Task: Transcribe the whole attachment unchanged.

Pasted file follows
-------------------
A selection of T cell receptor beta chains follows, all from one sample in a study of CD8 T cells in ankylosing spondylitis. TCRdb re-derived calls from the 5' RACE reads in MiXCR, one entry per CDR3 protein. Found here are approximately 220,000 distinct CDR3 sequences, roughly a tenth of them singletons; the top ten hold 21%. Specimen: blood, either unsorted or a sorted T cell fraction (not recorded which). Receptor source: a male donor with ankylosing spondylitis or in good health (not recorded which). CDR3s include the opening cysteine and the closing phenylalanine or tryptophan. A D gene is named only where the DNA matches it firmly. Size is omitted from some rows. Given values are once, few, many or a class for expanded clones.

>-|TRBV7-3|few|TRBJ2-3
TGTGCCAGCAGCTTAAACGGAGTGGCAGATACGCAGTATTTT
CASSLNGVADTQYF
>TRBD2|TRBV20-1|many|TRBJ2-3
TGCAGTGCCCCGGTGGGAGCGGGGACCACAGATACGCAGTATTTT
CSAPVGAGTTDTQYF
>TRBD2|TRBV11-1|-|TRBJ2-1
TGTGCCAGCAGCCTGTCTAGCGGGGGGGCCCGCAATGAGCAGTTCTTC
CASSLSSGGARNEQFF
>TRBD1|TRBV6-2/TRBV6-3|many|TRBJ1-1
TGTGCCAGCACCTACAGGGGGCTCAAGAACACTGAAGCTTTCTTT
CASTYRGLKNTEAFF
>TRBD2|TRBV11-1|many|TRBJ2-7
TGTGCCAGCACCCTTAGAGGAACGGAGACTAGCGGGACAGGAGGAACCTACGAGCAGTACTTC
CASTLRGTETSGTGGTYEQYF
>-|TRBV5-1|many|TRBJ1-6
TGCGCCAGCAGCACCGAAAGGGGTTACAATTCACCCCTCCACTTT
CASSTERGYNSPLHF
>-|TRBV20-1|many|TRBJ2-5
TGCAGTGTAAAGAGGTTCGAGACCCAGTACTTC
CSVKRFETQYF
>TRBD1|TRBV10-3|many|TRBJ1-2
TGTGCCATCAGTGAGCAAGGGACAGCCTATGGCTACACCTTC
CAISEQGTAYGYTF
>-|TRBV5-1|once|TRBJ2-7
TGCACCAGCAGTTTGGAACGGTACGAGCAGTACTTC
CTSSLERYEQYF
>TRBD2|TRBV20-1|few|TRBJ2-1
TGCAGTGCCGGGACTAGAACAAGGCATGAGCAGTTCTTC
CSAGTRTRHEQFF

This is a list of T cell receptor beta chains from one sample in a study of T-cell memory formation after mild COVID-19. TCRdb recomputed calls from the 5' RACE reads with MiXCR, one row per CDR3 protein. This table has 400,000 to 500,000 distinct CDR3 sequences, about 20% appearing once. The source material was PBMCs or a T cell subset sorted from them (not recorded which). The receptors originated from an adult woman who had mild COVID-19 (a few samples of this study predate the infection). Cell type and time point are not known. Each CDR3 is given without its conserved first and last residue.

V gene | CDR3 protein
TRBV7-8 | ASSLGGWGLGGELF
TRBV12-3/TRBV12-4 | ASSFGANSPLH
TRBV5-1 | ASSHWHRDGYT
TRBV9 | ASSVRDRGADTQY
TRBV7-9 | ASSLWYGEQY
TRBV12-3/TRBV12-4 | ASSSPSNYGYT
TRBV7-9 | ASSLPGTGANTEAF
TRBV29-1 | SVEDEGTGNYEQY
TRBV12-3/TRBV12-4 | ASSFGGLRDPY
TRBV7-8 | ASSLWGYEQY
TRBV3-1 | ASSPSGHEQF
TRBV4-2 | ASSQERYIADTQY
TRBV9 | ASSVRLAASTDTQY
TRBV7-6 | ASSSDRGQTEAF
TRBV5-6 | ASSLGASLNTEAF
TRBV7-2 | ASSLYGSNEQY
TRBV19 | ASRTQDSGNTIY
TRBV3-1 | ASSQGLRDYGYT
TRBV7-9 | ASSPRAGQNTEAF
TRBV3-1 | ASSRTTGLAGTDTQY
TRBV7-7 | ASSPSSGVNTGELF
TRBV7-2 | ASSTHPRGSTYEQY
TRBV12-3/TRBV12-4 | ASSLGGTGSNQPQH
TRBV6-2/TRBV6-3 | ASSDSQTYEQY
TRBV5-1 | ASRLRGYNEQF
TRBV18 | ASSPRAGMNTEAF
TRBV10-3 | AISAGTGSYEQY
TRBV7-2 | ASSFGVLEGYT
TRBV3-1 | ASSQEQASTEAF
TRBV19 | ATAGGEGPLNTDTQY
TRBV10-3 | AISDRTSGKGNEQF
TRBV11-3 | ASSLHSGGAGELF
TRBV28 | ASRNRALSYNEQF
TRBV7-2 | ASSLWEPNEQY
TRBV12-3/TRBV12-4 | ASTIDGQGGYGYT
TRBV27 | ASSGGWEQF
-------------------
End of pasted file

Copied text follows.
A selection of T cell receptor beta chains follows, all from one sample in a study of CD8 T cells in ankylosing spondylitis. TCRdb re-derived calls from the 5' RACE reads in MiXCR, one entry per CDR3 protein. Found here are approximately 220,000 distinct CDR3 sequences, roughly a tenth of them singletons; the top ten hold 21%. Specimen: blood, either unsorted or a sorted T cell fraction (not recorded which). Receptor source: a male donor with ankylosing spondylitis or in good health (not recorded which). CDR3s include the opening cysteine and the closing phenylalanine or tryptophan. A D gene is named only where the DNA matches it firmly. Size is omitted from some rows. Given values are once, few, many or a class for expanded clones.

>-|TRBV7-3|few|TRBJ2-3
TGTGCCAGCAGCTTAAACGGAGTGGCAGATACGCAGTATTTT
CASSLNGVADTQYF
>TRBD2|TRBV20-1|many|TRBJ2-3
TGCAGTGCCCCGGTGGGAGCGGGGACCACAGATACGCAGTATTTT
CSAPVGAGTTDTQYF
>TRBD2|TRBV11-1|-|TRBJ2-1
TGTGCCAGCAGCCTGTCTAGCGGGGGGGCCCGCAATGAGCAGTTCTTC
CASSLSSGGARNEQFF
>TRBD1|TRBV6-2/TRBV6-3|many|TRBJ1-1
TGTGCCAGCACCTACAGGGGGCTCAAGAACACTGAAGCTTTCTTT
CASTYRGLKNTEAFF
>TRBD2|TRBV11-1|many|TRBJ2-7
TGTGCCAGCACCCTTAGAGGAACGGAGACTAGCGGGACAGGAGGAACCTACGAGCAGTACTTC
CASTLRGTETSGTGGTYEQYF
>-|TRBV5-1|many|TRBJ1-6
TGCGCCAGCAGCACCGAAAGGGGTTACAATTCACCCCTCCACTTT
CASSTERGYNSPLHF
>-|TRBV20-1|many|TRBJ2-5
TGCAGTGTAAAGAGGTTCGAGACCCAGTACTTC
CSVKRFETQYF
>TRBD1|TRBV10-3|many|TRBJ1-2
TGTGCCATCAGTGAGCAAGGGACAGCCTATGGCTACACCTTC
CAISEQGTAYGYTF
>-|TRBV5-1|once|TRBJ2-7
TGCACCAGCAGTTTGGAACGGTACGAGCAGTACTTC
CTSSLERYEQYF
>TRBD2|TRBV20-1|few|TRBJ2-1
TGCAGTGCCGGGACTAGAACAAGGCATGAGCAGTTCTTC
CSAGTRTRHEQFF

This is a list of T cell receptor beta chains from one sample in a study of T-cell memory formation after mild COVID-19. TCRdb recomputed calls from the 5' RACE reads with MiXCR, one row per CDR3 protein. This table has 400,000 to 500,000 distinct CDR3 sequences, about 20% appearing once. The source material was PBMCs or a T cell subset sorted from them (not recorded which). The receptors originated from an adult woman who had mild COVID-19 (a few samples of this study predate the infection). Cell type and time point are not known. Each CDR3 is given without its conserved first and last residue.

V gene | CDR3 protein
TRBV7-8 | ASSLGGWGLGGELF
TRBV12-3/TRBV12-4 | ASSFGANSPLH
TRBV5-1 | ASSHWHRDGYT
TRBV9 | ASSVRDRGADTQY
TRBV7-9 | ASSLWYGEQY
TRBV12-3/TRBV12-4 | ASSSPSNYGYT
TRBV7-9 | ASSLPGTGANTEAF
TRBV29-1 | SVEDEGTGNYEQY
TRBV12-3/TRBV12-4 | ASSFGGLRDPY
TRBV7-8 | ASSLWGYEQY
TRBV3-1 | ASSPSGHEQF
TRBV4-2 | ASSQERYIADTQY
TRBV9 | ASSVRLAASTDTQY
TRBV7-6 | ASSSDRGQTEAF
TRBV5-6 | ASSLGASLNTEAF
TRBV7-2 | ASSLYGSNEQY
TRBV19 | ASRTQDSGNTIY
TRBV3-1 | ASSQGLRDYGYT
TRBV7-9 | ASSPRAGQNTEAF
TRBV3-1 | ASSRTTGLAGTDTQY
TRBV7-7 | ASSPSSGVNTGELF
TRBV7-2 | ASSTHPRGSTYEQY
TRBV12-3/TRBV12-4 | ASSLGGTGSNQPQH
TRBV6-2/TRBV6-3 | ASSDSQTYEQY
TRBV5-1 | ASRLRGYNEQF
TRBV18 | ASSPRAGMNTEAF
TRBV10-3 | AISAGTGSYEQY
TRBV7-2 | ASSFGVLEGYT
TRBV3-1 | ASSQEQASTEAF
TRBV19 | ATAGGEGPLNTDTQY
TRBV10-3 | AISDRTSGKGNEQF
TRBV11-3 | ASSLHSGGAGELF
TRBV28 | ASRNRALSYNEQF
TRBV7-2 | ASSLWEPNEQY
TRBV12-3/TRBV12-4 | ASTIDGQGGYGYT
TRBV27 | ASSGGWEQF